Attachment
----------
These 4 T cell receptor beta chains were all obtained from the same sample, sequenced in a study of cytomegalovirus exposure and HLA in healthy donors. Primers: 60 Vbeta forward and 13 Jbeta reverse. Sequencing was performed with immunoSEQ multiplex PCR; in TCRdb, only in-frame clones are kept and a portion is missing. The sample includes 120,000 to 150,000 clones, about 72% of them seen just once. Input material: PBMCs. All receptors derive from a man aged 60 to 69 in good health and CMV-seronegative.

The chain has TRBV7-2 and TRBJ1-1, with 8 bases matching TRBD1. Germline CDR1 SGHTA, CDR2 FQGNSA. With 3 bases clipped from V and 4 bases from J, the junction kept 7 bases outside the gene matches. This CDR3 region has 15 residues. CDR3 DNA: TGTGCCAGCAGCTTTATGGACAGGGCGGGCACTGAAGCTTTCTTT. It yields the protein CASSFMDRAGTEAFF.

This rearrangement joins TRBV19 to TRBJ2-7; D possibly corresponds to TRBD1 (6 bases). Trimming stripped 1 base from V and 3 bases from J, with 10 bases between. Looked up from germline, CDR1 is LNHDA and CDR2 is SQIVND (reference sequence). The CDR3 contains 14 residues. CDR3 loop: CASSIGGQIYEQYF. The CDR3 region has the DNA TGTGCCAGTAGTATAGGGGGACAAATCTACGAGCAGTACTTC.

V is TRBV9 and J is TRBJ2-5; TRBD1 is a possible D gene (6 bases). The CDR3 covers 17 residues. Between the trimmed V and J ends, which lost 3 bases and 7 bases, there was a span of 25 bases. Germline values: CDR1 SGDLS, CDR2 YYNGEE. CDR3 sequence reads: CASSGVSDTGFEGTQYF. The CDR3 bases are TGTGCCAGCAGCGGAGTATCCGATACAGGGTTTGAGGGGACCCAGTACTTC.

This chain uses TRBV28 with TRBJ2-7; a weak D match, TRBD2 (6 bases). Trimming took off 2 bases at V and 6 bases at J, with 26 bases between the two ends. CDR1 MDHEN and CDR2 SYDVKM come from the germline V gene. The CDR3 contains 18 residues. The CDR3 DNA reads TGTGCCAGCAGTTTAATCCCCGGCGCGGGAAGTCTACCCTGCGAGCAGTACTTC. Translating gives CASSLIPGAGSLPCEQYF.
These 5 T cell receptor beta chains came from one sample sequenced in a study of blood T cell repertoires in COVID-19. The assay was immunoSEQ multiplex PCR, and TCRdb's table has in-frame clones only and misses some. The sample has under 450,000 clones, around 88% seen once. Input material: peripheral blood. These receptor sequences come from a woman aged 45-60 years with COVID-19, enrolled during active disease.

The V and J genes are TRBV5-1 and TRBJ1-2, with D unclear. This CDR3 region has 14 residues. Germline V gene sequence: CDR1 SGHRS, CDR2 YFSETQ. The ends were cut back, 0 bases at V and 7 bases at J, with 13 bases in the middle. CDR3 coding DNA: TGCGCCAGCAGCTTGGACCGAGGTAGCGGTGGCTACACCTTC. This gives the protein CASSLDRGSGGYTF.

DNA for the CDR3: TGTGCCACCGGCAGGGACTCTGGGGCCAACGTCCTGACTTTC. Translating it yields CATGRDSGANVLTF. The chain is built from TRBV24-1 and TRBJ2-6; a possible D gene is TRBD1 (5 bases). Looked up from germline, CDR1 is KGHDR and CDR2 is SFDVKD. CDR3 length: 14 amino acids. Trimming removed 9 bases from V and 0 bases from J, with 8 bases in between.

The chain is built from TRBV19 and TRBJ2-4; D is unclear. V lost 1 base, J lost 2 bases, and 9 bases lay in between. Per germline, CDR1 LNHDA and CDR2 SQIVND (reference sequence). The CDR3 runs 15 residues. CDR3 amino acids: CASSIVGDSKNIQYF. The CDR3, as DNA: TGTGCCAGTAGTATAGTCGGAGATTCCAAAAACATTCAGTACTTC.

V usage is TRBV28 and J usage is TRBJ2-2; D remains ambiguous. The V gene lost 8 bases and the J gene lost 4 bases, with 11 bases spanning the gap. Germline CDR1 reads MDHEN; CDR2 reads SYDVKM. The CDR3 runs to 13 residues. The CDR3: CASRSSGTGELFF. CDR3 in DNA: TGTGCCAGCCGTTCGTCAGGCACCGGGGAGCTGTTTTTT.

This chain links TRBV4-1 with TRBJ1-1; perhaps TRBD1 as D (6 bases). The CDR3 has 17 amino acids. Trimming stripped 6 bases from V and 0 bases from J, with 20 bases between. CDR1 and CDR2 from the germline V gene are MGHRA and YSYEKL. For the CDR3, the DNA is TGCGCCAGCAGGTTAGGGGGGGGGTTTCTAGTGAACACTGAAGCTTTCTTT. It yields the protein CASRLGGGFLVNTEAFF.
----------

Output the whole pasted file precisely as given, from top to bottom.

These 4 T cell receptor beta chains were all obtained from the same sample, sequenced in a study of cytomegalovirus exposure and HLA in healthy donors. Primers: 60 Vbeta forward and 13 Jbeta reverse. Sequencing was performed with immunoSEQ multiplex PCR; in TCRdb, only in-frame clones are kept and a portion is missing. The sample includes 120,000 to 150,000 clones, about 72% of them seen just once. Input material: PBMCs. All receptors derive from a man aged 60 to 69 in good health and CMV-seronegative.

The chain has TRBV7-2 and TRBJ1-1, with 8 bases matching TRBD1. Germline CDR1 SGHTA, CDR2 FQGNSA. With 3 bases clipped from V and 4 bases from J, the junction kept 7 bases outside the gene matches. This CDR3 region has 15 residues. CDR3 DNA: TGTGCCAGCAGCTTTATGGACAGGGCGGGCACTGAAGCTTTCTTT. It yields the protein CASSFMDRAGTEAFF.

This rearrangement joins TRBV19 to TRBJ2-7; D possibly corresponds to TRBD1 (6 bases). Trimming stripped 1 base from V and 3 bases from J, with 10 bases between. Looked up from germline, CDR1 is LNHDA and CDR2 is SQIVND (reference sequence). The CDR3 contains 14 residues. CDR3 loop: CASSIGGQIYEQYF. The CDR3 region has the DNA TGTGCCAGTAGTATAGGGGGACAAATCTACGAGCAGTACTTC.

V is TRBV9 and J is TRBJ2-5; TRBD1 is a possible D gene (6 bases). The CDR3 covers 17 residues. Between the trimmed V and J ends, which lost 3 bases and 7 bases, there was a span of 25 bases. Germline values: CDR1 SGDLS, CDR2 YYNGEE. CDR3 sequence reads: CASSGVSDTGFEGTQYF. The CDR3 bases are TGTGCCAGCAGCGGAGTATCCGATACAGGGTTTGAGGGGACCCAGTACTTC.

This chain uses TRBV28 with TRBJ2-7; a weak D match, TRBD2 (6 bases). Trimming took off 2 bases at V and 6 bases at J, with 26 bases between the two ends. CDR1 MDHEN and CDR2 SYDVKM come from the germline V gene. The CDR3 contains 18 residues. The CDR3 DNA reads TGTGCCAGCAGTTTAATCCCCGGCGCGGGAAGTCTACCCTGCGAGCAGTACTTC. Translating gives CASSLIPGAGSLPCEQYF.
These 5 T cell receptor beta chains came from one sample sequenced in a study of blood T cell repertoires in COVID-19. The assay was immunoSEQ multiplex PCR, and TCRdb's table has in-frame clones only and misses some. The sample has under 450,000 clones, around 88% seen once. Input material: peripheral blood. These receptor sequences come from a woman aged 45-60 years with COVID-19, enrolled during active disease.

The V and J genes are TRBV5-1 and TRBJ1-2, with D unclear. This CDR3 region has 14 residues. Germline V gene sequence: CDR1 SGHRS, CDR2 YFSETQ. The ends were cut back, 0 bases at V and 7 bases at J, with 13 bases in the middle. CDR3 coding DNA: TGCGCCAGCAGCTTGGACCGAGGTAGCGGTGGCTACACCTTC. This gives the protein CASSLDRGSGGYTF.

DNA for the CDR3: TGTGCCACCGGCAGGGACTCTGGGGCCAACGTCCTGACTTTC. Translating it yields CATGRDSGANVLTF. The chain is built from TRBV24-1 and TRBJ2-6; a possible D gene is TRBD1 (5 bases). Looked up from germline, CDR1 is KGHDR and CDR2 is SFDVKD. CDR3 length: 14 amino acids. Trimming removed 9 bases from V and 0 bases from J, with 8 bases in between.

The chain is built from TRBV19 and TRBJ2-4; D is unclear. V lost 1 base, J lost 2 bases, and 9 bases lay in between. Per germline, CDR1 LNHDA and CDR2 SQIVND (reference sequence). The CDR3 runs 15 residues. CDR3 amino acids: CASSIVGDSKNIQYF. The CDR3, as DNA: TGTGCCAGTAGTATAGTCGGAGATTCCAAAAACATTCAGTACTTC.

V usage is TRBV28 and J usage is TRBJ2-2; D remains ambiguous. The V gene lost 8 bases and the J gene lost 4 bases, with 11 bases spanning the gap. Germline CDR1 reads MDHEN; CDR2 reads SYDVKM. The CDR3 runs to 13 residues. The CDR3: CASRSSGTGELFF. CDR3 in DNA: TGTGCCAGCCGTTCGTCAGGCACCGGGGAGCTGTTTTTT.

This chain links TRBV4-1 with TRBJ1-1; perhaps TRBD1 as D (6 bases). The CDR3 has 17 amino acids. Trimming stripped 6 bases from V and 0 bases from J, with 20 bases between. CDR1 and CDR2 from the germline V gene are MGHRA and YSYEKL. For the CDR3, the DNA is TGCGCCAGCAGGTTAGGGGGGGGGTTTCTAGTGAACACTGAAGCTTTCTTT. It yields the protein CASRLGGGFLVNTEAFF.